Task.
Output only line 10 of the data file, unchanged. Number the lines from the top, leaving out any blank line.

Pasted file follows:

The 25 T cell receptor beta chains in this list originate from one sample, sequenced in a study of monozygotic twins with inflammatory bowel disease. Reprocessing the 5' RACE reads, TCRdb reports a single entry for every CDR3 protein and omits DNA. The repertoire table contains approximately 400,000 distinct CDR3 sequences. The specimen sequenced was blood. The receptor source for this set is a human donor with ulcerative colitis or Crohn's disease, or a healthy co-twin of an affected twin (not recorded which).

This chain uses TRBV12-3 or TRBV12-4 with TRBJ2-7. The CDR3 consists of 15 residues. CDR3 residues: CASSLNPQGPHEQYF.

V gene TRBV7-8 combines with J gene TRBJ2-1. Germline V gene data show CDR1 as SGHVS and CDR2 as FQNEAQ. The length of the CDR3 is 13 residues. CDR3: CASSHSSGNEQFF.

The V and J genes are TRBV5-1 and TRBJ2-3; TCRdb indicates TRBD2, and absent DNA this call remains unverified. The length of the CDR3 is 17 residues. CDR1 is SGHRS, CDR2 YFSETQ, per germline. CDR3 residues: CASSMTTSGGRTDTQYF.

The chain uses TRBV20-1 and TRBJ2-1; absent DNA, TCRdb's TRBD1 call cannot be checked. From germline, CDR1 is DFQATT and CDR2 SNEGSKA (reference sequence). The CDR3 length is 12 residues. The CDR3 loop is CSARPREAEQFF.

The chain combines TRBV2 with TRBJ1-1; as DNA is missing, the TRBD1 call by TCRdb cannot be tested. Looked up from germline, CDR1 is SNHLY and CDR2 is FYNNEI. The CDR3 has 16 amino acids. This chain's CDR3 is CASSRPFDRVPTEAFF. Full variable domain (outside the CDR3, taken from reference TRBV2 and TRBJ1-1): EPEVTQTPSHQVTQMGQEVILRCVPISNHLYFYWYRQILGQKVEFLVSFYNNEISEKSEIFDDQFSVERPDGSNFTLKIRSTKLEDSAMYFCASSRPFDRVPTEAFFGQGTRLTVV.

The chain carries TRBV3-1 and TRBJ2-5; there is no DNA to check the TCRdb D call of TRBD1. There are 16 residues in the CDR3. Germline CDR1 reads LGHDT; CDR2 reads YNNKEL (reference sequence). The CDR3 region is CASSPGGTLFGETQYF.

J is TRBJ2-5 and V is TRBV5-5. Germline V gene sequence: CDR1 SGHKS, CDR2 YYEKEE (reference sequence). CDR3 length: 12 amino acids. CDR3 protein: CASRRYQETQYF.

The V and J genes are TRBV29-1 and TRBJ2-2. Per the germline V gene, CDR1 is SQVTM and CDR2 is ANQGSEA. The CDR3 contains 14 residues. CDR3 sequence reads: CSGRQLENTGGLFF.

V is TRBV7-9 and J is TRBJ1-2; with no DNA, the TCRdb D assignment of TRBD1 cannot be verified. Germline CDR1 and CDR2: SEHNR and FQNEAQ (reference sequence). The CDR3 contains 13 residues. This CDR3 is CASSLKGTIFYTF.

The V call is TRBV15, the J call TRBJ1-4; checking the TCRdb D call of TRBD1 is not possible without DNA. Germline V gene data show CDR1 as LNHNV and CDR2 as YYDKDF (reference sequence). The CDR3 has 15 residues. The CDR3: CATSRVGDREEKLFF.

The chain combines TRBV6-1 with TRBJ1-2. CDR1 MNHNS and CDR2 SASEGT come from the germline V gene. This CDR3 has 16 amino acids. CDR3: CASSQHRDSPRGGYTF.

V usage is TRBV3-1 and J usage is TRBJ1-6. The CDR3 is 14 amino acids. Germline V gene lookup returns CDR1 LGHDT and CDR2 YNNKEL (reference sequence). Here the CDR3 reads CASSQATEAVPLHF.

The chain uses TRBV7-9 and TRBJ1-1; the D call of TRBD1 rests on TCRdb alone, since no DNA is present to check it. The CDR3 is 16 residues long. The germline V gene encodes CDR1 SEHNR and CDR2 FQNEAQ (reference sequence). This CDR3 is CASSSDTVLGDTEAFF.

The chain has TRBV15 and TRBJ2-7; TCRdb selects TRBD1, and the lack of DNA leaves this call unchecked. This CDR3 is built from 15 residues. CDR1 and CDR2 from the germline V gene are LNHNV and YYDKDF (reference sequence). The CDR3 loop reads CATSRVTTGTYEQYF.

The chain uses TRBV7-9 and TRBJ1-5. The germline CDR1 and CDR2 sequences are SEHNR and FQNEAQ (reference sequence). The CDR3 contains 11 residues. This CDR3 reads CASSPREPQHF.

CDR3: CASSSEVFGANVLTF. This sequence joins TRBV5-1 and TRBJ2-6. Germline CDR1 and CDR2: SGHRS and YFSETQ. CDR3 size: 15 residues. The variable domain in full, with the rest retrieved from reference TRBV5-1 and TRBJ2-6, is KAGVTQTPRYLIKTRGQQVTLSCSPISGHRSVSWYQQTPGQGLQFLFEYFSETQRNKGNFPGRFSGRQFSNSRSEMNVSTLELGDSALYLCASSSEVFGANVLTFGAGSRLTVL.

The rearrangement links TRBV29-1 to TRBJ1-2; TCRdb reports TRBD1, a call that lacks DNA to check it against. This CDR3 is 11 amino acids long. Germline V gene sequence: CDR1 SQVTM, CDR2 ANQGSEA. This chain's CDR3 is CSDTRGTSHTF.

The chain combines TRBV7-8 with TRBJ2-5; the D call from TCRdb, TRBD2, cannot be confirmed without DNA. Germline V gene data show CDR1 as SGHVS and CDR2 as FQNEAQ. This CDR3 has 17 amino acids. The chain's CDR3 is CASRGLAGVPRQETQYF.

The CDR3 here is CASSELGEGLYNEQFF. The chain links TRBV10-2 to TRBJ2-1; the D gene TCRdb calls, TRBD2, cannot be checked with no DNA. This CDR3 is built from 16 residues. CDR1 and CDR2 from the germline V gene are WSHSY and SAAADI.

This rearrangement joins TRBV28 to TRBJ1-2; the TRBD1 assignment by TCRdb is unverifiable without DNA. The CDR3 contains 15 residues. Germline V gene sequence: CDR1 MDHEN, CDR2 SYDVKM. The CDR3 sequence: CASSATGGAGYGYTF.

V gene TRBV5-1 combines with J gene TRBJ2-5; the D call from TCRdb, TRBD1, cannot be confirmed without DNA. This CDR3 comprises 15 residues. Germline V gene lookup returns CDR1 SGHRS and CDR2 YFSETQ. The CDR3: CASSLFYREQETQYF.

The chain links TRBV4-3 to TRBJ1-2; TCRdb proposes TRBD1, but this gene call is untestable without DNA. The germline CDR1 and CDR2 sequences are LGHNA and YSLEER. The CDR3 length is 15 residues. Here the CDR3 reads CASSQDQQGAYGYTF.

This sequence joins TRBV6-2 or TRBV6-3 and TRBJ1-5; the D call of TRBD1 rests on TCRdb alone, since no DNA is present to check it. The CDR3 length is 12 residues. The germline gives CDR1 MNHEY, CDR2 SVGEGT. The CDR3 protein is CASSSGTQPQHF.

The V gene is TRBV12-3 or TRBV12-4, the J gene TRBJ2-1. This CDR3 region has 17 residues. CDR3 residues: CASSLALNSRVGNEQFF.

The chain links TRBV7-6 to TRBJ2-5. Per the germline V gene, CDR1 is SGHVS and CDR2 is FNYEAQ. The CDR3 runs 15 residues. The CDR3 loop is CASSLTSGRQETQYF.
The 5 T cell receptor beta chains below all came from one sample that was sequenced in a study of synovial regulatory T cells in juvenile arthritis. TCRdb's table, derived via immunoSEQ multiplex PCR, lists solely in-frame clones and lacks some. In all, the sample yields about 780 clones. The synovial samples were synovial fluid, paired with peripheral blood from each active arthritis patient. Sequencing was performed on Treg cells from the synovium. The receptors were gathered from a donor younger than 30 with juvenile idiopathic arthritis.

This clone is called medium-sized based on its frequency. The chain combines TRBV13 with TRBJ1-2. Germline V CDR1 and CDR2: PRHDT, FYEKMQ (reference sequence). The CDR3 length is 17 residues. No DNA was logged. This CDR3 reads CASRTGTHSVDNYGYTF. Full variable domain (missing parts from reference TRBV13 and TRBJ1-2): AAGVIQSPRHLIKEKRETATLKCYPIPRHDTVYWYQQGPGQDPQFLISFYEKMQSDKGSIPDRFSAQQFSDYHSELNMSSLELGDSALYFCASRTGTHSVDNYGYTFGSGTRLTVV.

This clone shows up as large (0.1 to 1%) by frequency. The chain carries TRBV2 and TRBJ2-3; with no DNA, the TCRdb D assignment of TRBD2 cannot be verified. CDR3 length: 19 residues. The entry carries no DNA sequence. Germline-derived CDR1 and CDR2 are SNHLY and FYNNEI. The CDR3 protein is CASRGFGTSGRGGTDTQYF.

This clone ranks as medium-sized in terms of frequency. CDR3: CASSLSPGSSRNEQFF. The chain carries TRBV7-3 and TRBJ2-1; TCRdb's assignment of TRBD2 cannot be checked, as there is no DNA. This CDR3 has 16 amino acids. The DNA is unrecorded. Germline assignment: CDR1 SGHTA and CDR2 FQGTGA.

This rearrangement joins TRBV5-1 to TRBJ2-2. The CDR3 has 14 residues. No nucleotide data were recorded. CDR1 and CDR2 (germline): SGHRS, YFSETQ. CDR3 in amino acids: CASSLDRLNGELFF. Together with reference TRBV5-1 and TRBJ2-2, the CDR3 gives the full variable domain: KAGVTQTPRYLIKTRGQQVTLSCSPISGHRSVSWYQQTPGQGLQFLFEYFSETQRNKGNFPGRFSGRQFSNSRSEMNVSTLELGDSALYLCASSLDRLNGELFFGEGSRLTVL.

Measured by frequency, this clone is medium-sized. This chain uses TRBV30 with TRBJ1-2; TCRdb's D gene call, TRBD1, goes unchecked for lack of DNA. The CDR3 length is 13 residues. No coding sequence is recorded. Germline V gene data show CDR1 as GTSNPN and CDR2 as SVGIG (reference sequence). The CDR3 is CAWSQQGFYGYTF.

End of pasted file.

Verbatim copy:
V is TRBV7-9 and J is TRBJ1-2; with no DNA, the TCRdb D assignment of TRBD1 cannot be verified. Germline CDR1 and CDR2: SEHNR and FQNEAQ (reference sequence). The CDR3 contains 13 residues. This CDR3 is CASSLKGTIFYTF.